It is here that we must return to De Voogd’s suggestion that Tristram Shandy is a book to read aloud. In suggesting that a would-be Shandean read the book out loud, De Voogd not only draws attention to the intense orality of the text, but also to its aurality. In suggesting that the reader keep in mind eighteenth century reading culture, De Voogd follows in the footsteps of Walter Ong, who traces the evolution of reading practices in the transition from an oral culture to a print one, emphasizing the long reach of orality’s long-time primacy in our literary culture. Ong’s argument, though, extends the notion of orality beyond mere utterance, casting “reading” as “converting [a text] to sound, aloud or in the imagination,” a construction which, in figuring the aural as an inextricable element of reading and writing, provides insight into Sterne’s literary project. Tristram Shandy is not only a cacophony of voices musically expressed, but of polyphonic, overwhelming sound: a persistently squeaking hinge, the whistled bars of Lillabullero, the cries of an injured (and offended) Phutatorius, the mangled tuning of a fiddle. In reading the text, we must conjure these sounds for ourselves, immersing ourselves in the richly-textured sound-world Sterne creates. Just as characters perceive their world as much through their ears as their eyes, so must we, as readers, train ourselves to do; we must listen for sounds we ourselves create. This, as it turns out, is precisely the formula Levi and Leslie propose as a figure for Tristram’s efforts to evade death: an ourobouros of constant production and consumption. Vlock, in turning her focus away from musical language, recasts the question of harmony not in terms of production, but reception, arguing that “the harmony which Tristram seeks but fails to find in contemporary musical discourse is based in the deeply personal pleasure found in listening” (emphasis added). Here, Vlock proposes an alternative harmony, generated not by connection, affective sentiment, or fortuitous circumstance, but by engagement in the sound-world we inhabit. Shandean chaos can, with the right ear, become harmony. It is only in this light that the bizarre scene of Tristram’s fiddle-tuning gains meaning.
Ptr . . r . . r . . ing — twing — twang — prut — trut — ’tis a cursed had fiddle. — Do you know whether my fiddle’s in tune or no? — trut. . prut. . — They should be fifths. — ‘Tis wickedly strung — tr. . . a.e.i.o.u.-twang. — The bridge is a mile too high, and the sound post absolutely down, — else — trut. . prut — hark! ’tis not so bad a tone. — Diddle diddle, diddle diddle, diddle diddle, dum. […] Twaddle diddle, tweddle diddle, — twiddle diddle, — twoddle diddle, — twudle diddle, — prut trut — krish — krash — krush. […] Diddle diddle, diddle diddle, diddle diddle — hum — dum — drum. […]— trut-prut, — prut-trut.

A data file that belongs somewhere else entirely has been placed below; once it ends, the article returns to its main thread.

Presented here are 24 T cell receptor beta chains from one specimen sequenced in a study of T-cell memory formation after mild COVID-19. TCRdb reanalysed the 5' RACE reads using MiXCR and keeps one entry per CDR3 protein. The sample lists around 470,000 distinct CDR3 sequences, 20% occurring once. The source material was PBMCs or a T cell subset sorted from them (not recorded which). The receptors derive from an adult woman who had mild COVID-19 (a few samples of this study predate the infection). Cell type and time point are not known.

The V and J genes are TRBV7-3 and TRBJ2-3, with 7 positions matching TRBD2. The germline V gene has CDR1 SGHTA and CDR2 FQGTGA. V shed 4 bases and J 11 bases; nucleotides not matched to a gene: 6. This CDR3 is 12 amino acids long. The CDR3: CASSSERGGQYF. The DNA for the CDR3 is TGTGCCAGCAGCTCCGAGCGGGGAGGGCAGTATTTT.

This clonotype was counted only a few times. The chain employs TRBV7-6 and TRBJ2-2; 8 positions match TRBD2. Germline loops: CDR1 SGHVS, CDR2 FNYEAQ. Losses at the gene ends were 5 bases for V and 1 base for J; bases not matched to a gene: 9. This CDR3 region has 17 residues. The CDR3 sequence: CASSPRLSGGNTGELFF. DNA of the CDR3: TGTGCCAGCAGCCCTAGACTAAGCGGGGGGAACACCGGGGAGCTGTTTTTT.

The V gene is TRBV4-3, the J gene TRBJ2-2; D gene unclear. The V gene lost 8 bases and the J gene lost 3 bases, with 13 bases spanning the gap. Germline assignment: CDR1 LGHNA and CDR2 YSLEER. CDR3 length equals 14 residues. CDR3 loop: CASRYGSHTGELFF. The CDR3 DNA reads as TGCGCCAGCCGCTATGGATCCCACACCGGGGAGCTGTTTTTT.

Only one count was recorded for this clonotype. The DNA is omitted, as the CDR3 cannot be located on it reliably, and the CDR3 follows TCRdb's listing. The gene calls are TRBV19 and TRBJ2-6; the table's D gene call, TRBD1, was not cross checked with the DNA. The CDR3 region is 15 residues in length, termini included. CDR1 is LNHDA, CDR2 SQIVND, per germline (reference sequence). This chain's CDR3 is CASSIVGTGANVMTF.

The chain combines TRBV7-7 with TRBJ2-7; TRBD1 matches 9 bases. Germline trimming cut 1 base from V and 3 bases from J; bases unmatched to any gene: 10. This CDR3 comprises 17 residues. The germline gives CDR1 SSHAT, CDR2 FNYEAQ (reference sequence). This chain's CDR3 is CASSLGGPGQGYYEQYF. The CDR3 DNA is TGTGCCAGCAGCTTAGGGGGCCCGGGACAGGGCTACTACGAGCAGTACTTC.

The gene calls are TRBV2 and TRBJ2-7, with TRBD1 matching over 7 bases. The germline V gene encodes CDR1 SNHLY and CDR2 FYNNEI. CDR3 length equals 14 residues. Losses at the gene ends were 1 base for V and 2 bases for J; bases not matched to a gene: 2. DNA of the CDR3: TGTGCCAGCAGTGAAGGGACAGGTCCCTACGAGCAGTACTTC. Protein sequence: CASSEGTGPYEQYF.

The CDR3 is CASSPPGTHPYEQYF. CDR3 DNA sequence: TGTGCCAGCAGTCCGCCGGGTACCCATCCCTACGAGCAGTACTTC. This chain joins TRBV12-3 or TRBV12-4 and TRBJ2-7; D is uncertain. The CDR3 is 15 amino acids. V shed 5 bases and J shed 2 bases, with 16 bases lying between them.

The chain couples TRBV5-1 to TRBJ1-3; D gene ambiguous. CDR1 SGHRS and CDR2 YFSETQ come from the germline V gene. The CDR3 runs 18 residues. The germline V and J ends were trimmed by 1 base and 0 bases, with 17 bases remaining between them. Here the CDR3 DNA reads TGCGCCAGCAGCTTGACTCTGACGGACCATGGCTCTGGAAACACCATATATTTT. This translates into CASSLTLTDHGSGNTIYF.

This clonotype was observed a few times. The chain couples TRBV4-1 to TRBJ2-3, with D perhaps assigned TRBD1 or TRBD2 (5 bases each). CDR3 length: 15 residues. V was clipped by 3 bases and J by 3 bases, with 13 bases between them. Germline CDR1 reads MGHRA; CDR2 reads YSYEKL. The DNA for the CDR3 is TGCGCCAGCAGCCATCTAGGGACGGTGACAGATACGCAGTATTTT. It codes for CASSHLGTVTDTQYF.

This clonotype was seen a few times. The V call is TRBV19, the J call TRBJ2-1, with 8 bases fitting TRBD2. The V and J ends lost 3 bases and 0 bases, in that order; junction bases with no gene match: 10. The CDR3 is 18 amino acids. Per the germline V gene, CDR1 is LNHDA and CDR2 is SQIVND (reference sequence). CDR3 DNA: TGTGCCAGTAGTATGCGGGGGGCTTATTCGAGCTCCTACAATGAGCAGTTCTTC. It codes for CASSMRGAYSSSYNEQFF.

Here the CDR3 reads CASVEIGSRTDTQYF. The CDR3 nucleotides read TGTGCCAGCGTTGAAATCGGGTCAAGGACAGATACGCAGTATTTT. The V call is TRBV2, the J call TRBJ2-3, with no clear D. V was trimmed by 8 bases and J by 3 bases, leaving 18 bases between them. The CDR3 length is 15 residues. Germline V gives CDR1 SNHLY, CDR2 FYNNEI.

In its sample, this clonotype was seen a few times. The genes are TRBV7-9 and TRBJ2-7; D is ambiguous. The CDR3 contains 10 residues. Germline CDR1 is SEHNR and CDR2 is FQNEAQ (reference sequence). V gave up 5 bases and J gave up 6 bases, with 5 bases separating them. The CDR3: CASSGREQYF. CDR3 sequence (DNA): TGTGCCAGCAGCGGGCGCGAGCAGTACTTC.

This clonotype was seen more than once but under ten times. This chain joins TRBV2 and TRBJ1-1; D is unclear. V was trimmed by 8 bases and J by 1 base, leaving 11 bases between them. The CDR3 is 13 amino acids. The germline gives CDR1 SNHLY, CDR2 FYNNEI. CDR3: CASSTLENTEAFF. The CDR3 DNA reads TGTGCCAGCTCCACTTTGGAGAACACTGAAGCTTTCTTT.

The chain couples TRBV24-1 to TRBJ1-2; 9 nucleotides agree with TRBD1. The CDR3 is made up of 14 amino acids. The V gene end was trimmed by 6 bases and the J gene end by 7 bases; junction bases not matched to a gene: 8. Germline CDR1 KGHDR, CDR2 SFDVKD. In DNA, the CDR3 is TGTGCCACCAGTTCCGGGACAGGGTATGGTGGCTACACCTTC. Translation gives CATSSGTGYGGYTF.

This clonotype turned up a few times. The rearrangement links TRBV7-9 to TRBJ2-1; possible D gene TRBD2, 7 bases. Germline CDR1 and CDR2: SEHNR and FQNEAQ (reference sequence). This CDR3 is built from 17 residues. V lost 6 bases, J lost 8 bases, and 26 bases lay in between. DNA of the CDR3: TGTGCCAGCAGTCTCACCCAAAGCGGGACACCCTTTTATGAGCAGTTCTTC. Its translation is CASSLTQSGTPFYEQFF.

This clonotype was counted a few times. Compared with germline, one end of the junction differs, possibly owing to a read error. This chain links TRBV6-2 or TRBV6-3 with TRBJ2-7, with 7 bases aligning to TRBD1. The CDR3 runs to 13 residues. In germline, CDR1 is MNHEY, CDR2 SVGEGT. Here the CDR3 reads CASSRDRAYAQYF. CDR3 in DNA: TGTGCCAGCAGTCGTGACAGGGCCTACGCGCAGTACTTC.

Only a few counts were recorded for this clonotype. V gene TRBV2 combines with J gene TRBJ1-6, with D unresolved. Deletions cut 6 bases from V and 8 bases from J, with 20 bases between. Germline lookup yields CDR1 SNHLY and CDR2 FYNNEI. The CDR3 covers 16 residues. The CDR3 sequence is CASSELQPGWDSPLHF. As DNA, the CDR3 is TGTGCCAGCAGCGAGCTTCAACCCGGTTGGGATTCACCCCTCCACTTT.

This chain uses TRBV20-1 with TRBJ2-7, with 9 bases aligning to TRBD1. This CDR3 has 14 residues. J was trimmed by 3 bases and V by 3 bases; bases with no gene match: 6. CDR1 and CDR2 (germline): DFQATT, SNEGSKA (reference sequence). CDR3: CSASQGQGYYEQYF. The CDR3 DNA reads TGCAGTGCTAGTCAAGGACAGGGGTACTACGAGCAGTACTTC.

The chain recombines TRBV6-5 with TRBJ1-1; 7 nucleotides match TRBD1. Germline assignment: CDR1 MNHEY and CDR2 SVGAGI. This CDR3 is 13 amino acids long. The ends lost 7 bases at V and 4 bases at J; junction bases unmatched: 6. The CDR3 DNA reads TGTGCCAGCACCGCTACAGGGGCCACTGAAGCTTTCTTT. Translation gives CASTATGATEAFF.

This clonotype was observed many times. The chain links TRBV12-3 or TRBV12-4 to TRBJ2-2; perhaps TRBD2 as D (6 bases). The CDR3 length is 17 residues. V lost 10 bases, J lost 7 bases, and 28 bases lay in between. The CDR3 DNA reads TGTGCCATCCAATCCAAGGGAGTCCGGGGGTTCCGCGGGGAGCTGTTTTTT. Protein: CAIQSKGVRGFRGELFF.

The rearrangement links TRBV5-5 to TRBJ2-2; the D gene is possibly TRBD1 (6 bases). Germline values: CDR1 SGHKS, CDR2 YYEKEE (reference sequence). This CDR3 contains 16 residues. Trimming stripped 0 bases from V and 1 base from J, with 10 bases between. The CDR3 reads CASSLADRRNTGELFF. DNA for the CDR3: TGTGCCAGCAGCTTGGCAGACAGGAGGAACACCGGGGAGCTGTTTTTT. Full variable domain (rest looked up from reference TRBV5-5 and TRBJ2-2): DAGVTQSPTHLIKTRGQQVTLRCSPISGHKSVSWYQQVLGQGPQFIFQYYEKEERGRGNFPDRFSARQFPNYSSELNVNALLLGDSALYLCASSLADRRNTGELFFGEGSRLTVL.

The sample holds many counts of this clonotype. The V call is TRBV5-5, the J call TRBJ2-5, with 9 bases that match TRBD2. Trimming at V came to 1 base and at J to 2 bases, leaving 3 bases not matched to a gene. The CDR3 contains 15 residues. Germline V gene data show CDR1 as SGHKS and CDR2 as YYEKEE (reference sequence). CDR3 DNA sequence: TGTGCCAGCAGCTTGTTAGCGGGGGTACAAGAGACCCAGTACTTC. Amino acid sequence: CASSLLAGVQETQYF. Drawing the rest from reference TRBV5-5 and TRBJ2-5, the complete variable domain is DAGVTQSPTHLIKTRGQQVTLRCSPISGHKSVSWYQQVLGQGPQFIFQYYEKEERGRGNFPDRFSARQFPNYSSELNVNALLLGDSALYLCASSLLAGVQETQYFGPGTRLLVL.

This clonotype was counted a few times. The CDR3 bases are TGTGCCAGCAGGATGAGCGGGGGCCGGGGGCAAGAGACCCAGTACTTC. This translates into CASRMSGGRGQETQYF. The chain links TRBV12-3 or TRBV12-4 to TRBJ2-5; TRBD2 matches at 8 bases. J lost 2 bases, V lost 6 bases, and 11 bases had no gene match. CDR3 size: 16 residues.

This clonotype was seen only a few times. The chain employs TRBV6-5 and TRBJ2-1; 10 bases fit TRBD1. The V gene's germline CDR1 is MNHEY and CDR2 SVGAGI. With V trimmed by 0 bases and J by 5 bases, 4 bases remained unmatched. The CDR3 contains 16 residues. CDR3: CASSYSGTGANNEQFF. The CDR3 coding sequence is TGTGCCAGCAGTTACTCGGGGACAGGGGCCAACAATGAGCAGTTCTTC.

O! there is — whom I could sit and hear whole days, — whose talents lie in making what he fiddles to be felt, — who inspires me with his joys and hopes, and puts the most hidden springs of my heart into motion. (V.xv.335)
The fiddle ends as it begins, “prut—trut” becoming “prut-trut”—and yet Tristram seems content; he has found what “puts the most hidden springs of [his] heart into motion.” Here, though the sounds of the badly-tuned fiddle do not change, Tristram’s relation to them does. He finds, in learning to listen to his self-generated Shandean chaos of sound, a harmony in the cacophony.
- In speaking of his own dedication, Tristram takes on the persona of a painter evaluating his own work, parodying evaluations of art based in scientific exactitude, rather than emotion: “to speak more like a man of science,—and measure my piece in the painter’s scale, divided into 20,—I believe, my Lord, the out-lines will turn out as 12,—the composition as 9,—the colouring as 6,—the expression 13 and a half,—and the design,—if I may be allowed, my Lord, to understand my own design, and supposing absolute perfection in designing, to be as 20,—I think it cannot well fall short of 19” (I.ix.16).